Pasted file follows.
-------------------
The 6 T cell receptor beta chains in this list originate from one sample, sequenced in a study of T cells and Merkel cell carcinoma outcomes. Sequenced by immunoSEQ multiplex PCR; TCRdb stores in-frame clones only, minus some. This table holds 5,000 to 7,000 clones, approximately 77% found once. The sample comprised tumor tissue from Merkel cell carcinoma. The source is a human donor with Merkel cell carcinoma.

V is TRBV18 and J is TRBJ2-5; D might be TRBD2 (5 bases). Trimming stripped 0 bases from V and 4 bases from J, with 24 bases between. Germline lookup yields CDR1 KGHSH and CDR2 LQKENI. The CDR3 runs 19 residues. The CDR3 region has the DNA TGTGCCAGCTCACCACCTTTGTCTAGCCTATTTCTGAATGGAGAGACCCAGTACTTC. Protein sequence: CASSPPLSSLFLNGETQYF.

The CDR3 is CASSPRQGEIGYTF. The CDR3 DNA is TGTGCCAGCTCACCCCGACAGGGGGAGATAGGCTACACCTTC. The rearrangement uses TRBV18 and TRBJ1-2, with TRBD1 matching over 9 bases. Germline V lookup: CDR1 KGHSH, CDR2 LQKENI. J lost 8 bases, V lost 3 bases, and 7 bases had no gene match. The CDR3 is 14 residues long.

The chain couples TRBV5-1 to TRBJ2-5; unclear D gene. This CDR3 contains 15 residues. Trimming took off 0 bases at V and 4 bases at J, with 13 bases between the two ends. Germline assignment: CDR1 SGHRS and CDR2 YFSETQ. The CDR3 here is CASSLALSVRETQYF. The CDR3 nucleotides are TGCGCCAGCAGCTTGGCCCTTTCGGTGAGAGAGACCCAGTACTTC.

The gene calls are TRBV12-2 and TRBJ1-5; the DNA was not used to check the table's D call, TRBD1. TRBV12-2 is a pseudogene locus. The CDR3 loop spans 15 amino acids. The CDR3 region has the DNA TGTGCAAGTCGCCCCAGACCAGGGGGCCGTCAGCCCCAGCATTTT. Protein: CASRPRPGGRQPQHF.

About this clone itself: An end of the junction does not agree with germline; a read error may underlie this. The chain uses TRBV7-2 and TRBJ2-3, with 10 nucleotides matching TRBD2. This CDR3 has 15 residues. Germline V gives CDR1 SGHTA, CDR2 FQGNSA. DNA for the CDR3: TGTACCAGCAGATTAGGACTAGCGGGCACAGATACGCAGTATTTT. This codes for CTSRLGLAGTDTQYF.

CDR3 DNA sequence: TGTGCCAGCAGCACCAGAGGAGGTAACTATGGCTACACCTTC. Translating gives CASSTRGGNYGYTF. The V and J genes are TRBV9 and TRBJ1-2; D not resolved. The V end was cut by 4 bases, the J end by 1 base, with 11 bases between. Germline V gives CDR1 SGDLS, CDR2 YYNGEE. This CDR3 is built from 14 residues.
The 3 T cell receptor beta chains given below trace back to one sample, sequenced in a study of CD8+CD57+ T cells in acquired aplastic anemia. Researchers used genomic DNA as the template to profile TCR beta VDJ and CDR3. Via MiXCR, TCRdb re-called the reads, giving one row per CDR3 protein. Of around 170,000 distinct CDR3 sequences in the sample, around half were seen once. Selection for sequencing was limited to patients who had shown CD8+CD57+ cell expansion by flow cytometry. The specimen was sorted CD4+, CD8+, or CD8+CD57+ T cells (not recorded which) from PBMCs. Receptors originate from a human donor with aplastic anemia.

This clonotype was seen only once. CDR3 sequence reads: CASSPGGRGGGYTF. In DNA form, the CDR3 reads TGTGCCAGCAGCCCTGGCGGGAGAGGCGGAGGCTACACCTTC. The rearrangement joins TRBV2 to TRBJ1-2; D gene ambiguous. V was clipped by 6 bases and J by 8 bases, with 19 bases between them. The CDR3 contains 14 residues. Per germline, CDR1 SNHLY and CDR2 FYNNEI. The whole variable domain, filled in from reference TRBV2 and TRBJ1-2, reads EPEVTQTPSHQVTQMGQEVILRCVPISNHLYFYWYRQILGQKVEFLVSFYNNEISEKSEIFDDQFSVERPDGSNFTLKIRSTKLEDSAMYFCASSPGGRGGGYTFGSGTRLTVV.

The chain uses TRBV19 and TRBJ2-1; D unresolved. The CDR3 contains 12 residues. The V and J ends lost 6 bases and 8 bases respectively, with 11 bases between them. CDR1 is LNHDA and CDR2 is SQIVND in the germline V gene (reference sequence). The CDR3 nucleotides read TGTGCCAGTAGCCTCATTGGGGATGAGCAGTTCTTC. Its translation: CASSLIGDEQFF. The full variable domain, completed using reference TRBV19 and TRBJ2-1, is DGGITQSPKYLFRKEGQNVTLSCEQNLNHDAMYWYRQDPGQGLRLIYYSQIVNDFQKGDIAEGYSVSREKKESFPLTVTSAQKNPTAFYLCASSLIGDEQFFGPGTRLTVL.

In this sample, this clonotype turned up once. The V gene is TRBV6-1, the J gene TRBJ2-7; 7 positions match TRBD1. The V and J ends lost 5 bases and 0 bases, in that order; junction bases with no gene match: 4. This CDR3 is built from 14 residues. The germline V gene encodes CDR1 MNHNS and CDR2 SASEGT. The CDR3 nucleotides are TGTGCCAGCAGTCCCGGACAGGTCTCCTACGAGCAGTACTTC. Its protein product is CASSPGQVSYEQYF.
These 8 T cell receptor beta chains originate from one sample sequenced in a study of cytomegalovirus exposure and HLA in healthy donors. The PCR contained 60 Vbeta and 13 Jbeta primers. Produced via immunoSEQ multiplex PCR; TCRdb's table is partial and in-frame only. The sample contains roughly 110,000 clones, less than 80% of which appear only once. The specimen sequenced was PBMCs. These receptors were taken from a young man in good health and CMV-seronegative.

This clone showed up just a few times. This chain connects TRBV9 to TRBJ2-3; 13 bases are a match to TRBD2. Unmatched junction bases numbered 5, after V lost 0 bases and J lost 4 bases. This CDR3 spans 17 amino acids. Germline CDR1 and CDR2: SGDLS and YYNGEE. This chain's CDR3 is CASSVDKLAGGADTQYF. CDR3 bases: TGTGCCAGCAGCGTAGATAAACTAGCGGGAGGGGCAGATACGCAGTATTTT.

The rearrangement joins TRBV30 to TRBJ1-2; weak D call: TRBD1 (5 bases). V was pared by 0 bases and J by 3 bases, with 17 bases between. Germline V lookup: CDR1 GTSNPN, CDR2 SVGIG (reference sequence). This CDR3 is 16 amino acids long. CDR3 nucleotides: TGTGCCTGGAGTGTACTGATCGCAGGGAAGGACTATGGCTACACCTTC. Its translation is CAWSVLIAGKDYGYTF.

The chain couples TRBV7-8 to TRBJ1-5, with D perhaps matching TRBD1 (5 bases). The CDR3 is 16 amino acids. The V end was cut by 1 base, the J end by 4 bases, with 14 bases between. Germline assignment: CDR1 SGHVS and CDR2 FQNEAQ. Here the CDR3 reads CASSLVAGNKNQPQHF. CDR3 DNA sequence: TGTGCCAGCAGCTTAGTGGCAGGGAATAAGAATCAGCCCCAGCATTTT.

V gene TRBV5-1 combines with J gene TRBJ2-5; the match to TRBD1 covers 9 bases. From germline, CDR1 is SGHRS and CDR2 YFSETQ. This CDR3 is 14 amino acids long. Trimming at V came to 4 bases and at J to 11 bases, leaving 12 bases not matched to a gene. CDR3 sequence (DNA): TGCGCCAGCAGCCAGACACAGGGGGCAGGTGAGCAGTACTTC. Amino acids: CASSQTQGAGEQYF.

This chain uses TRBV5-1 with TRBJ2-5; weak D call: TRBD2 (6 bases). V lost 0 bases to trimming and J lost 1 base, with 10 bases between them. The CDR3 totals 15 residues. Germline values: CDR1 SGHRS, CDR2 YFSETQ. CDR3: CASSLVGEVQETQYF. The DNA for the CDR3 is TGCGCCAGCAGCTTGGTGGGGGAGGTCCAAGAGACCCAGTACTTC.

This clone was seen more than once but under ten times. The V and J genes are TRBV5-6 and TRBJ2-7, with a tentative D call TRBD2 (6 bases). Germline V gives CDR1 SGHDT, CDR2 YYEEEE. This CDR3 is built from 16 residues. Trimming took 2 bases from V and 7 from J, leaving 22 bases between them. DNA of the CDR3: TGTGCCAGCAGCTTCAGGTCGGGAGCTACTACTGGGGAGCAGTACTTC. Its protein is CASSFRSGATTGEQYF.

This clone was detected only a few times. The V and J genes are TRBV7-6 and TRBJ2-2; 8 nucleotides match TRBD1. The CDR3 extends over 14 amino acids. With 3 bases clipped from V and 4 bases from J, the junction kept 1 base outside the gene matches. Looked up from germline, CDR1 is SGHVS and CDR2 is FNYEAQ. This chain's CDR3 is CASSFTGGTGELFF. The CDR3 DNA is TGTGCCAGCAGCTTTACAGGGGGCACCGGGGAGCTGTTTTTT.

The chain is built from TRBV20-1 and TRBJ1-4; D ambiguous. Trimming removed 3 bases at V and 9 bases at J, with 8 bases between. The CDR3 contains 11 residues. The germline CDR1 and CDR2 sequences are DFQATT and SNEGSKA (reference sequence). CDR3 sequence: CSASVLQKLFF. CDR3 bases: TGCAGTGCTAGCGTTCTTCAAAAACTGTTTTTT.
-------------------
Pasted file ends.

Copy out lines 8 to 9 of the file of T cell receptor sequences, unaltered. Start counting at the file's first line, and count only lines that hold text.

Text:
The 3 T cell receptor beta chains given below trace back to one sample, sequenced in a study of CD8+CD57+ T cells in acquired aplastic anemia. Researchers used genomic DNA as the template to profile TCR beta VDJ and CDR3. Via MiXCR, TCRdb re-called the reads, giving one row per CDR3 protein. Of around 170,000 distinct CDR3 sequences in the sample, around half were seen once. Selection for sequencing was limited to patients who had shown CD8+CD57+ cell expansion by flow cytometry. The specimen was sorted CD4+, CD8+, or CD8+CD57+ T cells (not recorded which) from PBMCs. Receptors originate from a human donor with aplastic anemia.

This clonotype was seen only once. CDR3 sequence reads: CASSPGGRGGGYTF. In DNA form, the CDR3 reads TGTGCCAGCAGCCCTGGCGGGAGAGGCGGAGGCTACACCTTC. The rearrangement joins TRBV2 to TRBJ1-2; D gene ambiguous. V was clipped by 6 bases and J by 8 bases, with 19 bases between them. The CDR3 contains 14 residues. Per germline, CDR1 SNHLY and CDR2 FYNNEI. The whole variable domain, filled in from reference TRBV2 and TRBJ1-2, reads EPEVTQTPSHQVTQMGQEVILRCVPISNHLYFYWYRQILGQKVEFLVSFYNNEISEKSEIFDDQFSVERPDGSNFTLKIRSTKLEDSAMYFCASSPGGRGGGYTFGSGTRLTVV.